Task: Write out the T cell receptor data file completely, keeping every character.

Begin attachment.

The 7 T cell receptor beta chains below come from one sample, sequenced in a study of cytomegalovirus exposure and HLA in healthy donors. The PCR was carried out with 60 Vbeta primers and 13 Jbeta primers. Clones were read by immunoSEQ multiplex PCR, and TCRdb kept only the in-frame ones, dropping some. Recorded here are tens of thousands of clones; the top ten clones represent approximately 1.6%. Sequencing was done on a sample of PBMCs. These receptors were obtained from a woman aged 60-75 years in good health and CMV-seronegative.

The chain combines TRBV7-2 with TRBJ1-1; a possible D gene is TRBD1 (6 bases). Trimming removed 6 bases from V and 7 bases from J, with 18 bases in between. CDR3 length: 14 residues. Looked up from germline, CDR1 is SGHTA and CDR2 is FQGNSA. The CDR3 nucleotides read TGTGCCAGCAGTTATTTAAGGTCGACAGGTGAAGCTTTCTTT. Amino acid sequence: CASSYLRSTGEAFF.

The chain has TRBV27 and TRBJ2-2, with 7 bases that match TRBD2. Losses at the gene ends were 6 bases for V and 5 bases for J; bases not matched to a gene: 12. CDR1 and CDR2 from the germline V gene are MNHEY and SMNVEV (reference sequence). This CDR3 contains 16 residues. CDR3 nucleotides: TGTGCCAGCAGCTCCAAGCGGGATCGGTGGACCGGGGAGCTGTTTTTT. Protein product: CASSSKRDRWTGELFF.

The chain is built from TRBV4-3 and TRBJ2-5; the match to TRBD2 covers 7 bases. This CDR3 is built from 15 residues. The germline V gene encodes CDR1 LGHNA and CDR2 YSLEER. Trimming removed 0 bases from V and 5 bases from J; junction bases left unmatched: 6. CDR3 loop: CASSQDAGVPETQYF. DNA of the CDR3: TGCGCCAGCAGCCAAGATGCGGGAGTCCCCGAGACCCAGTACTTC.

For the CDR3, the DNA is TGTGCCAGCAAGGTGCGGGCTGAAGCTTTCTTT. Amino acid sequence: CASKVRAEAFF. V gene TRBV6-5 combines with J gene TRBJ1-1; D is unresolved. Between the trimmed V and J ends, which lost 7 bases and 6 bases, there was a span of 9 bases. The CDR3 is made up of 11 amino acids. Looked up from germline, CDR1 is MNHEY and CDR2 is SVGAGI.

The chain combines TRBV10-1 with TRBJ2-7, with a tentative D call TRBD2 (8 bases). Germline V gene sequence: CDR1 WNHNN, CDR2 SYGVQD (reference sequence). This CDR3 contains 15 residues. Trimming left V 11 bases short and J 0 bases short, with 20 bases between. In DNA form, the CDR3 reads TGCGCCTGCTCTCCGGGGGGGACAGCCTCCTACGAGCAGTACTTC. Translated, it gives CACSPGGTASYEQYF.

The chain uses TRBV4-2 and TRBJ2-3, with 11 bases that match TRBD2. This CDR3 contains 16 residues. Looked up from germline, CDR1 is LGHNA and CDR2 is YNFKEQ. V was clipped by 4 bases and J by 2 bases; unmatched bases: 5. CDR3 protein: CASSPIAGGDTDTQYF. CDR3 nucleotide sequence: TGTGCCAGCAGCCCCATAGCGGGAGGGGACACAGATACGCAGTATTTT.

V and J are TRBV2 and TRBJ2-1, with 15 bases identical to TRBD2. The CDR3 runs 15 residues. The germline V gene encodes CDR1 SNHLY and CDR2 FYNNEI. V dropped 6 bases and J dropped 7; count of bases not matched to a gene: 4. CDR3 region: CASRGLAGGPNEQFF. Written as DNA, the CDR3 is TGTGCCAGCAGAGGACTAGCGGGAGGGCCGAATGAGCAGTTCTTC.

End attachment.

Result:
The 7 T cell receptor beta chains below come from one sample, sequenced in a study of cytomegalovirus exposure and HLA in healthy donors. The PCR was carried out with 60 Vbeta primers and 13 Jbeta primers. Clones were read by immunoSEQ multiplex PCR, and TCRdb kept only the in-frame ones, dropping some. Recorded here are tens of thousands of clones; the top ten clones represent approximately 1.6%. Sequencing was done on a sample of PBMCs. These receptors were obtained from a woman aged 60-75 years in good health and CMV-seronegative.

The chain combines TRBV7-2 with TRBJ1-1; a possible D gene is TRBD1 (6 bases). Trimming removed 6 bases from V and 7 bases from J, with 18 bases in between. CDR3 length: 14 residues. Looked up from germline, CDR1 is SGHTA and CDR2 is FQGNSA. The CDR3 nucleotides read TGTGCCAGCAGTTATTTAAGGTCGACAGGTGAAGCTTTCTTT. Amino acid sequence: CASSYLRSTGEAFF.

The chain has TRBV27 and TRBJ2-2, with 7 bases that match TRBD2. Losses at the gene ends were 6 bases for V and 5 bases for J; bases not matched to a gene: 12. CDR1 and CDR2 from the germline V gene are MNHEY and SMNVEV (reference sequence). This CDR3 contains 16 residues. CDR3 nucleotides: TGTGCCAGCAGCTCCAAGCGGGATCGGTGGACCGGGGAGCTGTTTTTT. Protein product: CASSSKRDRWTGELFF.

The chain is built from TRBV4-3 and TRBJ2-5; the match to TRBD2 covers 7 bases. This CDR3 is built from 15 residues. The germline V gene encodes CDR1 LGHNA and CDR2 YSLEER. Trimming removed 0 bases from V and 5 bases from J; junction bases left unmatched: 6. CDR3 loop: CASSQDAGVPETQYF. DNA of the CDR3: TGCGCCAGCAGCCAAGATGCGGGAGTCCCCGAGACCCAGTACTTC.

For the CDR3, the DNA is TGTGCCAGCAAGGTGCGGGCTGAAGCTTTCTTT. Amino acid sequence: CASKVRAEAFF. V gene TRBV6-5 combines with J gene TRBJ1-1; D is unresolved. Between the trimmed V and J ends, which lost 7 bases and 6 bases, there was a span of 9 bases. The CDR3 is made up of 11 amino acids. Looked up from germline, CDR1 is MNHEY and CDR2 is SVGAGI.

The chain combines TRBV10-1 with TRBJ2-7, with a tentative D call TRBD2 (8 bases). Germline V gene sequence: CDR1 WNHNN, CDR2 SYGVQD (reference sequence). This CDR3 contains 15 residues. Trimming left V 11 bases short and J 0 bases short, with 20 bases between. In DNA form, the CDR3 reads TGCGCCTGCTCTCCGGGGGGGACAGCCTCCTACGAGCAGTACTTC. Translated, it gives CACSPGGTASYEQYF.

The chain uses TRBV4-2 and TRBJ2-3, with 11 bases that match TRBD2. This CDR3 contains 16 residues. Looked up from germline, CDR1 is LGHNA and CDR2 is YNFKEQ. V was clipped by 4 bases and J by 2 bases; unmatched bases: 5. CDR3 protein: CASSPIAGGDTDTQYF. CDR3 nucleotide sequence: TGTGCCAGCAGCCCCATAGCGGGAGGGGACACAGATACGCAGTATTTT.

V and J are TRBV2 and TRBJ2-1, with 15 bases identical to TRBD2. The CDR3 runs 15 residues. The germline V gene encodes CDR1 SNHLY and CDR2 FYNNEI. V dropped 6 bases and J dropped 7; count of bases not matched to a gene: 4. CDR3 region: CASRGLAGGPNEQFF. Written as DNA, the CDR3 is TGTGCCAGCAGAGGACTAGCGGGAGGGCCGAATGAGCAGTTCTTC.